Over the past few years, gender equality has reached what journalist and author Malcolm Gladwell has coined the ‘tipping point’ – “that magic moment when an idea, trend, or social behaviour crosses a threshold, tips, and spreads like wildfire.”
Though the institutional shift toward supporting equality isn’t something that has happened overnight, and there’s still a long way to go, UTS Equity and Diversity Officer Joanna Leonard and Athena SWAN Pilot Coordinator Alicia Pearce are confident UTS is on the right track.
As part of the Equity and Diversity Unit, Joanna has seen the evolution of gender equality at UTS over the past 10 years. But some things have remained constant – UTS’s strong commitment to best practice and our reputation as a sector leader in gender equity.
In 2018, for the 16th consecutive year, the university was recognised by the Workplace Gender Equality Agency (WGEA) as an Employer of Choice for Gender Equality.
Joanna says, “it’s quite an achievement” given the citation is becoming “incrementally harder to achieve each year” due in part to the changing nature of what is considered best practice.
And while Alicia agrees there are some great overarching policies at UTS, she says, “There are always some areas where we can do better.” Her work with the Athena SWAN pilot, working with the whole of university Self Assessment Team, led by Elizabeth Sullivan, has been instrumental in shedding a light on those areas that need some extra attention and challenging those beliefs and attitudes that have hindered progress.
In 2015, UTS was one of just 40 institutions to undertake the Athena SWAN pilot, an accreditation that recognises best practice in gender equality in areas of STEMM (science, technology, engineering, mathematics and medicine) in Australia.
Over the past two years, Alicia has been integrally involved in efforts to complete the university’s application for the Athena SWAN Bronze Award, which was officially submitted on 29 March 2018.
According to Alicia, the application process has been both complex and detailed, requiring the Self Assessment Team to collect comprehensive data on current gender equity standards, policies and practices before identifying weaknesses and shortcomings, and then developing and implementing a four-year action plan to improve gender equity at all levels.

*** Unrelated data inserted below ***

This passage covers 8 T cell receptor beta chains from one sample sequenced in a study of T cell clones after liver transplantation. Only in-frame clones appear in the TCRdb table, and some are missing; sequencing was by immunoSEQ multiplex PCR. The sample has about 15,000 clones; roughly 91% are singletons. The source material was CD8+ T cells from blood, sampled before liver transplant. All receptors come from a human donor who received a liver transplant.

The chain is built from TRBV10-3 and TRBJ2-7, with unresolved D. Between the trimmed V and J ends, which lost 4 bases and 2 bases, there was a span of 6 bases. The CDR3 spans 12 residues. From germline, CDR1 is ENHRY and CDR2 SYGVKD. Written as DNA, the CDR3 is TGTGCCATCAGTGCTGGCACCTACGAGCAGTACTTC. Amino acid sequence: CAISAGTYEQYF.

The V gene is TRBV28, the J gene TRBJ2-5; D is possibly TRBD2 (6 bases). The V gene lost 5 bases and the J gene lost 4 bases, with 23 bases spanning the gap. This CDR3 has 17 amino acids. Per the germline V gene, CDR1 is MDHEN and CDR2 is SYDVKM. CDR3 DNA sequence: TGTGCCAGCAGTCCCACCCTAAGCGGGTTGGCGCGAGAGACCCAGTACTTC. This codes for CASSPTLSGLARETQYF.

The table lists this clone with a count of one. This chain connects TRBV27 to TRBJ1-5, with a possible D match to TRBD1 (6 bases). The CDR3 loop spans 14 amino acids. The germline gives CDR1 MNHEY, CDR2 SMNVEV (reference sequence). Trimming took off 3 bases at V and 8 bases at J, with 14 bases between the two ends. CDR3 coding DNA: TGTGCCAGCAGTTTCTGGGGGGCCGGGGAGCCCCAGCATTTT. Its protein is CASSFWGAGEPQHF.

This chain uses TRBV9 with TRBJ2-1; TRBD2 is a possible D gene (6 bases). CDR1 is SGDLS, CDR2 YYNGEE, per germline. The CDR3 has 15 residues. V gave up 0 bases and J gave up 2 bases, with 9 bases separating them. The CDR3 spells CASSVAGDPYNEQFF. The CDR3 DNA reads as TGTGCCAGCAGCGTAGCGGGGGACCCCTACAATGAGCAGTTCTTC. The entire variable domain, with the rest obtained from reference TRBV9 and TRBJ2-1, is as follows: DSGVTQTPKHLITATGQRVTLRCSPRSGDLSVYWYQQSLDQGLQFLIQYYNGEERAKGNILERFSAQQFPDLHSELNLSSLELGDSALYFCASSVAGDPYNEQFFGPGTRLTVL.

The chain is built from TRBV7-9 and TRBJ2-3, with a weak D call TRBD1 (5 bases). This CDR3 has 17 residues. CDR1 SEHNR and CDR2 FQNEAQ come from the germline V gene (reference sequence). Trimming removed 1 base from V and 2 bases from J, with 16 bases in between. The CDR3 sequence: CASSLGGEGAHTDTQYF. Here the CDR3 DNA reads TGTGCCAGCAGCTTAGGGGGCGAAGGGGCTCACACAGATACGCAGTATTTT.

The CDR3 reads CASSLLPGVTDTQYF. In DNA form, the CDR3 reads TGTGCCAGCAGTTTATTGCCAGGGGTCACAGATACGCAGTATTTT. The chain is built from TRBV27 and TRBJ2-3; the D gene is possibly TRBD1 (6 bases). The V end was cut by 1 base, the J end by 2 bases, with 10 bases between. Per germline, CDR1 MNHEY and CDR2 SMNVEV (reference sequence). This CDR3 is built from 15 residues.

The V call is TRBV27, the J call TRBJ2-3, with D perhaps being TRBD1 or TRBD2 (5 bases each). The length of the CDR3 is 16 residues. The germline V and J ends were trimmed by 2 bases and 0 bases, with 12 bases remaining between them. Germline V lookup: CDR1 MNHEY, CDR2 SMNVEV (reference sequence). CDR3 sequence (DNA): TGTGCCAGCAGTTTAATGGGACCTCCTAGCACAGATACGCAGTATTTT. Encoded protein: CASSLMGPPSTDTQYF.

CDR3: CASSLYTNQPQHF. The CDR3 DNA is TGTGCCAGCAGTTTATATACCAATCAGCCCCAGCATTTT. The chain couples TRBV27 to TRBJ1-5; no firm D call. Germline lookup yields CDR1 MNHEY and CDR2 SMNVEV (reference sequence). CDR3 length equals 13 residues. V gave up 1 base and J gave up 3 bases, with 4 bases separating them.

Alicia says, “It's really fantastic that we have a program like Athena SWAN that's engaging staff at a grassroots level.”
Eighty academic and professional staff from STEMM faculties participated in focus groups and interviews to identify key issues within each faculty or area.
A number of common concerns were identified among staff including ensuring respectful cultures from the top down; promoting existing university-wide policies on flexibility and equity; scaffolding university-wide policies with well-understood local practices; guaranteeing staff with caring responsibilities can equitably meet work requirements, including during school holidays; and examining career progression and workload planning with a gender lens.
Some faculties have already begun implementing their ideas into everyday life. For example, the Faculty of Engineering and Information Technology has implemented a core hours policy where important meetings are only scheduled between 10am and 4pm. Alicia says that while this might seem like a “small change” it allows more flexibility for caregivers and others.
Alicia emphasises, “It’s not a one-way street and it's not just about boosting women. It’s about making sure everybody has access to all the provisions, that they feel comfortable taking them and there's no pressure on one group.
“The positive outcomes we have had from Athena SWAN have really been driven by our leadership's commitment to social justice and inclusion,” she adds.
“Social justice, the Social Impact Framework and Athena Swan are all key priorities in this year’s corporate plan. It's symptomatic of a really strong focus from the university's leadership on issues that affect staff both at work and in the broader community and the role of the university as a public institution working towards achieving real, progressive change.”